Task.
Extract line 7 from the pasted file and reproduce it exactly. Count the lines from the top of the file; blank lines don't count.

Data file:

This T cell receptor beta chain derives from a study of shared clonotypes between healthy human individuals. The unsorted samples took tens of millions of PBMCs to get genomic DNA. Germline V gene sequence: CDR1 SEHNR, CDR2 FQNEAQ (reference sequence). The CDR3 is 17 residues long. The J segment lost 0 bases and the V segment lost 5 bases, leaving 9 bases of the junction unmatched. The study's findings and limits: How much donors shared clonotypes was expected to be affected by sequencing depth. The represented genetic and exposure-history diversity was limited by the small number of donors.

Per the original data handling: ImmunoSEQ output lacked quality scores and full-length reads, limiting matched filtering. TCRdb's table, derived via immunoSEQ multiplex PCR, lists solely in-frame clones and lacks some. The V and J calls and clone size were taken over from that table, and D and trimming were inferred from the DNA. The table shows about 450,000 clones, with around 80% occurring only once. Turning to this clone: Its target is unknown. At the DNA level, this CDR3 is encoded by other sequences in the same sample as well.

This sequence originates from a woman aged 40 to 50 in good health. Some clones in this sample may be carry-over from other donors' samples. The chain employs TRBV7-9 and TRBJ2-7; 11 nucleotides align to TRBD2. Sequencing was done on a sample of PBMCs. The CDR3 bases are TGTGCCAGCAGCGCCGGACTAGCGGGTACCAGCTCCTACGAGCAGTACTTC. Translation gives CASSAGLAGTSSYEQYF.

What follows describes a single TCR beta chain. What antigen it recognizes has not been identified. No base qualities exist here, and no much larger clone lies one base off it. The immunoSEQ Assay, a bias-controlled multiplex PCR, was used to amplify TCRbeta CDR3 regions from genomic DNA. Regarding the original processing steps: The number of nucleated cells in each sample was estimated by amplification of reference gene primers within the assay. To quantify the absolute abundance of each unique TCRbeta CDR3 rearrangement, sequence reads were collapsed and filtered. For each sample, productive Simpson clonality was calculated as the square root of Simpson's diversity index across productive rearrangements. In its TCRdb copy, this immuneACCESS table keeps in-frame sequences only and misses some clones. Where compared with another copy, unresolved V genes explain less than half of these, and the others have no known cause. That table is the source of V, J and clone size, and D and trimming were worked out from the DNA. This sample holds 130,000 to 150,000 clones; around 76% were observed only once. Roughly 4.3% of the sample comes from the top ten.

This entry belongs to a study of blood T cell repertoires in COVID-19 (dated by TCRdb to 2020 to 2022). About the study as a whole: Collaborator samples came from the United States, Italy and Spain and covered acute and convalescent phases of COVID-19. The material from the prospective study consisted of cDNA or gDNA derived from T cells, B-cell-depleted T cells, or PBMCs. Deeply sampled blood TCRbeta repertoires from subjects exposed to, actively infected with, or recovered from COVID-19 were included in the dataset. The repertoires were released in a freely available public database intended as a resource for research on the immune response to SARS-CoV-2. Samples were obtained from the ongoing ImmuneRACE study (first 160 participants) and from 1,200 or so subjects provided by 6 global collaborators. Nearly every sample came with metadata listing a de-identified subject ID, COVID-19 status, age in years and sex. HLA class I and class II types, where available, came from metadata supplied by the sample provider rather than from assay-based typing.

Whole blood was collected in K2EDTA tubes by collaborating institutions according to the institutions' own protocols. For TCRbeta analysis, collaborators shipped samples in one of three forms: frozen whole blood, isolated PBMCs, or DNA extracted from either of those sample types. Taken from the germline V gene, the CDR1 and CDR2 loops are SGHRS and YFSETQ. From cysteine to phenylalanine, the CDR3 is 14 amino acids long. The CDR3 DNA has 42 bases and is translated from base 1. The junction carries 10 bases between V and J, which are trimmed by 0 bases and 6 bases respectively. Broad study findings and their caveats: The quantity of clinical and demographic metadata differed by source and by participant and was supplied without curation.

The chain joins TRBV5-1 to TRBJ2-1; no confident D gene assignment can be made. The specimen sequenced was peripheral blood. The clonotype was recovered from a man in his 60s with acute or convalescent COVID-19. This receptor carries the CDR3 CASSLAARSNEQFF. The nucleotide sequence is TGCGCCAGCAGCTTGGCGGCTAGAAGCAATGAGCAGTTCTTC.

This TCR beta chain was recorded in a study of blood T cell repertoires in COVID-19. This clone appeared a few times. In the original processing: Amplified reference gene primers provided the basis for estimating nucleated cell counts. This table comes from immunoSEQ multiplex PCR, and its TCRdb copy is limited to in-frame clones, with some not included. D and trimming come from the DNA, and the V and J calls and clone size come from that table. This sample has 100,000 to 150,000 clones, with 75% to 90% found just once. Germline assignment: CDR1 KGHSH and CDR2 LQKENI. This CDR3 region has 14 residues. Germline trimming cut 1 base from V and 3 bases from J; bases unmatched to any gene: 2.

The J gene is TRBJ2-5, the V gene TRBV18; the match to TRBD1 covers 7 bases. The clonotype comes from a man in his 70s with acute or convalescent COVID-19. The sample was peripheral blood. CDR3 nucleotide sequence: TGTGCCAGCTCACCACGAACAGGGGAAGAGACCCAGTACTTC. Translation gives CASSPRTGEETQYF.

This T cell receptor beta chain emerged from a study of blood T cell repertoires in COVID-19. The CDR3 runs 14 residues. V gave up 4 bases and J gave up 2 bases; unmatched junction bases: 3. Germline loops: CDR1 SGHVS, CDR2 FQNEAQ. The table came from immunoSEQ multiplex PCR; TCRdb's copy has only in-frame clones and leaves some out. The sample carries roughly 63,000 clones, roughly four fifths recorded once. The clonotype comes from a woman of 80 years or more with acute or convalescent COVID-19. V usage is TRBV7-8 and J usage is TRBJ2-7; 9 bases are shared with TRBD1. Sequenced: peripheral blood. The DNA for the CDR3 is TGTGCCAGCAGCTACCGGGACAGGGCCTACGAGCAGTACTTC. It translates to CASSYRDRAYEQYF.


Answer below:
The chain joins TRBV5-1 to TRBJ2-1; no confident D gene assignment can be made. The specimen sequenced was peripheral blood. The clonotype was recovered from a man in his 60s with acute or convalescent COVID-19. This receptor carries the CDR3 CASSLAARSNEQFF. The nucleotide sequence is TGCGCCAGCAGCTTGGCGGCTAGAAGCAATGAGCAGTTCTTC.